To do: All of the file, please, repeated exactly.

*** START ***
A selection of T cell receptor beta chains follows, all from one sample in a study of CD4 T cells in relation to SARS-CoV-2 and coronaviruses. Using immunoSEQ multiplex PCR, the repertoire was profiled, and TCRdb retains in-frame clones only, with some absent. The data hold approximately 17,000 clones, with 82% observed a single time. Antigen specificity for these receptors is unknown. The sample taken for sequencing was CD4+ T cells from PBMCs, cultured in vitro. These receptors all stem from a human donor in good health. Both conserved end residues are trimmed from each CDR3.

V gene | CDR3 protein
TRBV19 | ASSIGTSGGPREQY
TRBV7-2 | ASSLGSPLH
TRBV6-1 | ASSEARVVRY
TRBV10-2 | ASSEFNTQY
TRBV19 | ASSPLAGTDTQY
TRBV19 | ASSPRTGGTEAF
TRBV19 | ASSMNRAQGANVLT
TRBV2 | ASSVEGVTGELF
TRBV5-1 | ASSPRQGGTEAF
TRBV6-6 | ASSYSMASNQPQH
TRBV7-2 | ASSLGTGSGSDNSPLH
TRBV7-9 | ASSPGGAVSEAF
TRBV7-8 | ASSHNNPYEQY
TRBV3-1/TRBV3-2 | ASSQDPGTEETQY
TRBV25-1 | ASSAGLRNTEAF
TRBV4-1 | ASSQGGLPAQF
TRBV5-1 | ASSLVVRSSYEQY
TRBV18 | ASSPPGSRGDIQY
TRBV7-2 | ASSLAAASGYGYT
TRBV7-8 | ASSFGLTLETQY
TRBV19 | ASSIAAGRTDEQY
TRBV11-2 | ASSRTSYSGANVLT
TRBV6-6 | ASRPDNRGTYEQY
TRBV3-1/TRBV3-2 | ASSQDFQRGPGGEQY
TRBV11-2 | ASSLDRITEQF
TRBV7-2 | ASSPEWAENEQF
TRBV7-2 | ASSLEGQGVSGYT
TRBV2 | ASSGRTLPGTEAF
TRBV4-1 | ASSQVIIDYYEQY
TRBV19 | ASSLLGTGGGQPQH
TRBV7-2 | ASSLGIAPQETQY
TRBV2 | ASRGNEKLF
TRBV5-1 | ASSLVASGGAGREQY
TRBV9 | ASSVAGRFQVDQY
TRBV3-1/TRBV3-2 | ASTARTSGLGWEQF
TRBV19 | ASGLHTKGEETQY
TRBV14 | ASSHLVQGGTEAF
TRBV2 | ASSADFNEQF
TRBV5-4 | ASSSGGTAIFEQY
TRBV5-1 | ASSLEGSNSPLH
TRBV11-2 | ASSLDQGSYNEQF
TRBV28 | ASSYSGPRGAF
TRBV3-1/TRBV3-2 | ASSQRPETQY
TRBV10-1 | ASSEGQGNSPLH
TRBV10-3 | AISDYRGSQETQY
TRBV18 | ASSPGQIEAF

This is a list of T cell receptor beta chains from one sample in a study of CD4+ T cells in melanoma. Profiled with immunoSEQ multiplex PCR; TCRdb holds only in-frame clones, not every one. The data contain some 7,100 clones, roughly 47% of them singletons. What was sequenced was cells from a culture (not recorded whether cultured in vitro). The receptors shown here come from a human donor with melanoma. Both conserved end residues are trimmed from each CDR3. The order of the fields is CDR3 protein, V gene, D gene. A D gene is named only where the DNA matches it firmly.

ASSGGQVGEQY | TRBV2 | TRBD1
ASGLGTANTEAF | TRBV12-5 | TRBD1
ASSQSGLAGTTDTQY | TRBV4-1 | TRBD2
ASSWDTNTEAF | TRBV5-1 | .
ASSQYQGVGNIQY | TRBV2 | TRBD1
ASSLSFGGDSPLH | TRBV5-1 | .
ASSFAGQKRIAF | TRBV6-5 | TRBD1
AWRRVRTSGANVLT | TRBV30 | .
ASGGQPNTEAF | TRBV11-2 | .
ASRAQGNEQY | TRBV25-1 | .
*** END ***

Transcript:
A selection of T cell receptor beta chains follows, all from one sample in a study of CD4 T cells in relation to SARS-CoV-2 and coronaviruses. Using immunoSEQ multiplex PCR, the repertoire was profiled, and TCRdb retains in-frame clones only, with some absent. The data hold approximately 17,000 clones, with 82% observed a single time. Antigen specificity for these receptors is unknown. The sample taken for sequencing was CD4+ T cells from PBMCs, cultured in vitro. These receptors all stem from a human donor in good health. Both conserved end residues are trimmed from each CDR3.

V gene | CDR3 protein
TRBV19 | ASSIGTSGGPREQY
TRBV7-2 | ASSLGSPLH
TRBV6-1 | ASSEARVVRY
TRBV10-2 | ASSEFNTQY
TRBV19 | ASSPLAGTDTQY
TRBV19 | ASSPRTGGTEAF
TRBV19 | ASSMNRAQGANVLT
TRBV2 | ASSVEGVTGELF
TRBV5-1 | ASSPRQGGTEAF
TRBV6-6 | ASSYSMASNQPQH
TRBV7-2 | ASSLGTGSGSDNSPLH
TRBV7-9 | ASSPGGAVSEAF
TRBV7-8 | ASSHNNPYEQY
TRBV3-1/TRBV3-2 | ASSQDPGTEETQY
TRBV25-1 | ASSAGLRNTEAF
TRBV4-1 | ASSQGGLPAQF
TRBV5-1 | ASSLVVRSSYEQY
TRBV18 | ASSPPGSRGDIQY
TRBV7-2 | ASSLAAASGYGYT
TRBV7-8 | ASSFGLTLETQY
TRBV19 | ASSIAAGRTDEQY
TRBV11-2 | ASSRTSYSGANVLT
TRBV6-6 | ASRPDNRGTYEQY
TRBV3-1/TRBV3-2 | ASSQDFQRGPGGEQY
TRBV11-2 | ASSLDRITEQF
TRBV7-2 | ASSPEWAENEQF
TRBV7-2 | ASSLEGQGVSGYT
TRBV2 | ASSGRTLPGTEAF
TRBV4-1 | ASSQVIIDYYEQY
TRBV19 | ASSLLGTGGGQPQH
TRBV7-2 | ASSLGIAPQETQY
TRBV2 | ASRGNEKLF
TRBV5-1 | ASSLVASGGAGREQY
TRBV9 | ASSVAGRFQVDQY
TRBV3-1/TRBV3-2 | ASTARTSGLGWEQF
TRBV19 | ASGLHTKGEETQY
TRBV14 | ASSHLVQGGTEAF
TRBV2 | ASSADFNEQF
TRBV5-4 | ASSSGGTAIFEQY
TRBV5-1 | ASSLEGSNSPLH
TRBV11-2 | ASSLDQGSYNEQF
TRBV28 | ASSYSGPRGAF
TRBV3-1/TRBV3-2 | ASSQRPETQY
TRBV10-1 | ASSEGQGNSPLH
TRBV10-3 | AISDYRGSQETQY
TRBV18 | ASSPGQIEAF

This is a list of T cell receptor beta chains from one sample in a study of CD4+ T cells in melanoma. Profiled with immunoSEQ multiplex PCR; TCRdb holds only in-frame clones, not every one. The data contain some 7,100 clones, roughly 47% of them singletons. What was sequenced was cells from a culture (not recorded whether cultured in vitro). The receptors shown here come from a human donor with melanoma. Both conserved end residues are trimmed from each CDR3. The order of the fields is CDR3 protein, V gene, D gene. A D gene is named only where the DNA matches it firmly.

ASSGGQVGEQY | TRBV2 | TRBD1
ASGLGTANTEAF | TRBV12-5 | TRBD1
ASSQSGLAGTTDTQY | TRBV4-1 | TRBD2
ASSWDTNTEAF | TRBV5-1 | .
ASSQYQGVGNIQY | TRBV2 | TRBD1
ASSLSFGGDSPLH | TRBV5-1 | .
ASSFAGQKRIAF | TRBV6-5 | TRBD1
AWRRVRTSGANVLT | TRBV30 | .
ASGGQPNTEAF | TRBV11-2 | .
ASRAQGNEQY | TRBV25-1 | .